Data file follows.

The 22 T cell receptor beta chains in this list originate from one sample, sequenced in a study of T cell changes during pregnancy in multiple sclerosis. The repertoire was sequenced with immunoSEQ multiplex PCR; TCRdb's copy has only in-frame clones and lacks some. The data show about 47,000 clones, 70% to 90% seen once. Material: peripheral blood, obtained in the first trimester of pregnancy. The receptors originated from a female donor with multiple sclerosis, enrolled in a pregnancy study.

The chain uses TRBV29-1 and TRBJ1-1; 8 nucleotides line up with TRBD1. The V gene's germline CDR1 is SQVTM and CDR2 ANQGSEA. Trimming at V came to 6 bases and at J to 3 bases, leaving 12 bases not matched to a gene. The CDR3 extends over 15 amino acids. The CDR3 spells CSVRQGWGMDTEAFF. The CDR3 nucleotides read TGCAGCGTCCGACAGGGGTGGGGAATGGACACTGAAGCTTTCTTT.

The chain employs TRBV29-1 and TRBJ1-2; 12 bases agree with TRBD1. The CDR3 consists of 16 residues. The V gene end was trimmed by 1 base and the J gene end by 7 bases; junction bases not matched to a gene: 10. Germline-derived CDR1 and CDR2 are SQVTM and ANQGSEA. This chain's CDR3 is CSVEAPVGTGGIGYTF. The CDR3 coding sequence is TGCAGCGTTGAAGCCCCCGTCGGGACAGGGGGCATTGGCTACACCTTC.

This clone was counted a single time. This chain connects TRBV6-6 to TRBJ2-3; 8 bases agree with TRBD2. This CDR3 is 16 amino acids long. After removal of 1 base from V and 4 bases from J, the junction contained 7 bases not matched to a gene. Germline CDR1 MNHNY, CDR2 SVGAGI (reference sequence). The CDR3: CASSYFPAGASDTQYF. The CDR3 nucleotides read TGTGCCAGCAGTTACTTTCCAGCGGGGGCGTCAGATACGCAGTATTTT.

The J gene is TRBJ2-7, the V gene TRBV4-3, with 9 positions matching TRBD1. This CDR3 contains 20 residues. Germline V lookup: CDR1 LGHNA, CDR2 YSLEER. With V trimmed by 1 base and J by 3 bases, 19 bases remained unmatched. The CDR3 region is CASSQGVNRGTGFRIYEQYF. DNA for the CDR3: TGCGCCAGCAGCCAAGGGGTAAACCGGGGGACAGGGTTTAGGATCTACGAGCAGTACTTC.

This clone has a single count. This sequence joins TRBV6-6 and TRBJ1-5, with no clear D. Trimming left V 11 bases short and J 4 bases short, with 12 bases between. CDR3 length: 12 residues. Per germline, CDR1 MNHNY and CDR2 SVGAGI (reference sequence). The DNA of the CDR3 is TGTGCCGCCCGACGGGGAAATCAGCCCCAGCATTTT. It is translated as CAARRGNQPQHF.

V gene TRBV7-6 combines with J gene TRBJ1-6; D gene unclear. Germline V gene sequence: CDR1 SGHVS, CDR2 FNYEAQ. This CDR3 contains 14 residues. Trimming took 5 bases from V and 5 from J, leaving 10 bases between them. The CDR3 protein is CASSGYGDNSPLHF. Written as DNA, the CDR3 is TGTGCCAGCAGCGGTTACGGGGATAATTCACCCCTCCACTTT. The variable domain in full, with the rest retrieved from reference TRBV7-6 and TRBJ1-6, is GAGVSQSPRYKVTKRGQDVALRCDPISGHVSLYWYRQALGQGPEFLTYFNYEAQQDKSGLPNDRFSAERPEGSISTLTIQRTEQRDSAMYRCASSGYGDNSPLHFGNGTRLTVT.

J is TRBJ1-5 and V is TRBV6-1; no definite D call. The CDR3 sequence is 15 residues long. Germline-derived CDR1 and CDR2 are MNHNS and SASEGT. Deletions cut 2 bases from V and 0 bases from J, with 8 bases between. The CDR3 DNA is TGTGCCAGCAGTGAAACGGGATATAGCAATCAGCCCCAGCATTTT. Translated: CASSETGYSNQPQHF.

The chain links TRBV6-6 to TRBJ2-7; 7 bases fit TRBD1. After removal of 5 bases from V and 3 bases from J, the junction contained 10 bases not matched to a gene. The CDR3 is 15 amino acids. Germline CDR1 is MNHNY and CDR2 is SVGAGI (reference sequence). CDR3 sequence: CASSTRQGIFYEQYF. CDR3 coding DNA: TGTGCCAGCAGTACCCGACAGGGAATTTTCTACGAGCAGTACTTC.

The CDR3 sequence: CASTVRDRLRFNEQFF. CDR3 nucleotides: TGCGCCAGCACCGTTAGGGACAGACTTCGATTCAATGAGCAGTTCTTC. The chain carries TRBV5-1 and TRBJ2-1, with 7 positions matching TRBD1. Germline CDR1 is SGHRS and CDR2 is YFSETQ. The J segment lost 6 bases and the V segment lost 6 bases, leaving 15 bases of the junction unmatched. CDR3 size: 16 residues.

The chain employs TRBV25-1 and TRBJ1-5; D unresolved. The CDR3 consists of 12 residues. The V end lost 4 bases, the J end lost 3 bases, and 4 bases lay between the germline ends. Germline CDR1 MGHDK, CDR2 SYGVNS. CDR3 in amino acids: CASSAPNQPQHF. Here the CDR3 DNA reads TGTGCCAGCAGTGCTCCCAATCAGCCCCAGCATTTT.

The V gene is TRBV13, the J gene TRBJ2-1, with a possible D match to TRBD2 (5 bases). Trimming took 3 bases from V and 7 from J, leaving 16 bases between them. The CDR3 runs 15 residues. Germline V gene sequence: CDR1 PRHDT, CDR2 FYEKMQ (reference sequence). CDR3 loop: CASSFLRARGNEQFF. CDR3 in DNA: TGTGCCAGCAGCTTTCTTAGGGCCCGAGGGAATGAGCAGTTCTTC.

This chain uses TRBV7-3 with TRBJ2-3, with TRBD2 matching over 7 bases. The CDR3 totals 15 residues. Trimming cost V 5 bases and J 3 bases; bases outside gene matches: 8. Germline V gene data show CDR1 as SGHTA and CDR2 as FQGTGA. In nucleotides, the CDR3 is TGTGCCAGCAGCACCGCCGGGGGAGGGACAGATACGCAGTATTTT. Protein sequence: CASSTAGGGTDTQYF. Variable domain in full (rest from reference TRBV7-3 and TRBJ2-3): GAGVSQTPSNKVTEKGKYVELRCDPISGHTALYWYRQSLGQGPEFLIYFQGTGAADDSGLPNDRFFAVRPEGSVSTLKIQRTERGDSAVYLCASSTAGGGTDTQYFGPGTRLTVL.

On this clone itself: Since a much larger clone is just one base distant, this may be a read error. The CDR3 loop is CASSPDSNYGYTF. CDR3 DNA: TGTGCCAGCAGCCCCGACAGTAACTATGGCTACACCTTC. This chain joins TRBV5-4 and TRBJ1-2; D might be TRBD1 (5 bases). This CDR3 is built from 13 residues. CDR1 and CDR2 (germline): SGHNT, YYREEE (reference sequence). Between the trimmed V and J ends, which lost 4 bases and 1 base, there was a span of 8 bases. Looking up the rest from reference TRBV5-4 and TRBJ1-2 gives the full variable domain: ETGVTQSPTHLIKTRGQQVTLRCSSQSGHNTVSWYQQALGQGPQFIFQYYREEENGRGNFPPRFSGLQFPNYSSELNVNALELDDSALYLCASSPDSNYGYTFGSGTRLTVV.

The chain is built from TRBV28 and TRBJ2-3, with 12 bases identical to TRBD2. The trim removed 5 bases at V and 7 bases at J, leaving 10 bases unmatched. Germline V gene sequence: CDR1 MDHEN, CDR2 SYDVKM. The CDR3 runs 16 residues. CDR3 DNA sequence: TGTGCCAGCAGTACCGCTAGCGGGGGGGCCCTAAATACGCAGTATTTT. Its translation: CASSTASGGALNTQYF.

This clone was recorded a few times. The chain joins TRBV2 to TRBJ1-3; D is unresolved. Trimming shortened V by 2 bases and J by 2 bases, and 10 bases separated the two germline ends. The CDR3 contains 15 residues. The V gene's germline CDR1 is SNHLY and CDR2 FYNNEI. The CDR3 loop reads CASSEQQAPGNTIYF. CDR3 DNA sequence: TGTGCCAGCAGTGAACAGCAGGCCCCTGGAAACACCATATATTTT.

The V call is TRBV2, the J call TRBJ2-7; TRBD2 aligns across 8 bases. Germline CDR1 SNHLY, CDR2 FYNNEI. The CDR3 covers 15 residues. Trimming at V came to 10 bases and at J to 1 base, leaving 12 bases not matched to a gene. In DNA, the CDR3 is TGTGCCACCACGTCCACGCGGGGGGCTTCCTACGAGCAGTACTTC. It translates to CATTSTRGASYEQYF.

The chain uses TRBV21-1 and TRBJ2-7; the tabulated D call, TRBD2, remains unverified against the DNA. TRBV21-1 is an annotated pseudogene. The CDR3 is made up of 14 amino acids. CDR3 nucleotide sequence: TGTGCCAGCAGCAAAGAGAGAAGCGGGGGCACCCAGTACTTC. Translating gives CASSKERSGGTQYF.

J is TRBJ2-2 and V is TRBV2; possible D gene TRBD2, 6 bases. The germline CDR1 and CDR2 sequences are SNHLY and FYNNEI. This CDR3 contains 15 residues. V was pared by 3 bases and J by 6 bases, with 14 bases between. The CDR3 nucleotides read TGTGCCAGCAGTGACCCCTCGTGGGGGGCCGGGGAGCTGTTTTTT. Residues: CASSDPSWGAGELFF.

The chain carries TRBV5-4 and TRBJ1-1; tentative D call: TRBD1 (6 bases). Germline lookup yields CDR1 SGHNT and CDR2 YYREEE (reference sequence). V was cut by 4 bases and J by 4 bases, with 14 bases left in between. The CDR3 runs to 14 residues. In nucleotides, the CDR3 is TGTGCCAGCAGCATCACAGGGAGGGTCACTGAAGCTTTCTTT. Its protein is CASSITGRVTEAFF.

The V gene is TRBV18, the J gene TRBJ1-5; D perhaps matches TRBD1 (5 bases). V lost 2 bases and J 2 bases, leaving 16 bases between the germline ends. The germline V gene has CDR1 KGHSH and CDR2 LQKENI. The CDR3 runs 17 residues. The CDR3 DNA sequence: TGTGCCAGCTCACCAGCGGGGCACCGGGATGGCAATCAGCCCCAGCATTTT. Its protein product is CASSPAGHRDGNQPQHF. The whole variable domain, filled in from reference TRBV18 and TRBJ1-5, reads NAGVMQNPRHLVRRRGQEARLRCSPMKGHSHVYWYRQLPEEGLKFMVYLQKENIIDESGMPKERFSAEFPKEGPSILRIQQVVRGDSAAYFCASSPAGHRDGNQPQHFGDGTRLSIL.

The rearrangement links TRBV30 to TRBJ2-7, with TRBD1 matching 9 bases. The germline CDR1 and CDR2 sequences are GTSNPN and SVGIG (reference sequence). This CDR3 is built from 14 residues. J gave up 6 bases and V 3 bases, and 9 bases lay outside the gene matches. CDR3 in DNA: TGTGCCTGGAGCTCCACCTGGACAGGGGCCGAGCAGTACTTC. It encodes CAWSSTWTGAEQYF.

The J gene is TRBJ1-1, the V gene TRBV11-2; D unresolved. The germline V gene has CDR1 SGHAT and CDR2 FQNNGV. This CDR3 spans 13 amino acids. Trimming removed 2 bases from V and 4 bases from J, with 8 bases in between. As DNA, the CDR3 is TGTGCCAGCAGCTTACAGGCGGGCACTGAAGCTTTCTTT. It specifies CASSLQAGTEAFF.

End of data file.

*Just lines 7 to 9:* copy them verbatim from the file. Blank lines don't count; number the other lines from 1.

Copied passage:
V gene TRBV7-6 combines with J gene TRBJ1-6; D gene unclear. Germline V gene sequence: CDR1 SGHVS, CDR2 FNYEAQ. This CDR3 contains 14 residues. Trimming took 5 bases from V and 5 from J, leaving 10 bases between them. The CDR3 protein is CASSGYGDNSPLHF. Written as DNA, the CDR3 is TGTGCCAGCAGCGGTTACGGGGATAATTCACCCCTCCACTTT. The variable domain in full, with the rest retrieved from reference TRBV7-6 and TRBJ1-6, is GAGVSQSPRYKVTKRGQDVALRCDPISGHVSLYWYRQALGQGPEFLTYFNYEAQQDKSGLPNDRFSAERPEGSISTLTIQRTEQRDSAMYRCASSGYGDNSPLHFGNGTRLTVT.

J is TRBJ1-5 and V is TRBV6-1; no definite D call. The CDR3 sequence is 15 residues long. Germline-derived CDR1 and CDR2 are MNHNS and SASEGT. Deletions cut 2 bases from V and 0 bases from J, with 8 bases between. The CDR3 DNA is TGTGCCAGCAGTGAAACGGGATATAGCAATCAGCCCCAGCATTTT. Translated: CASSETGYSNQPQHF.

The chain links TRBV6-6 to TRBJ2-7; 7 bases fit TRBD1. After removal of 5 bases from V and 3 bases from J, the junction contained 10 bases not matched to a gene. The CDR3 is 15 amino acids. Germline CDR1 is MNHNY and CDR2 is SVGAGI (reference sequence). CDR3 sequence: CASSTRQGIFYEQYF. CDR3 coding DNA: TGTGCCAGCAGTACCCGACAGGGAATTTTCTACGAGCAGTACTTC.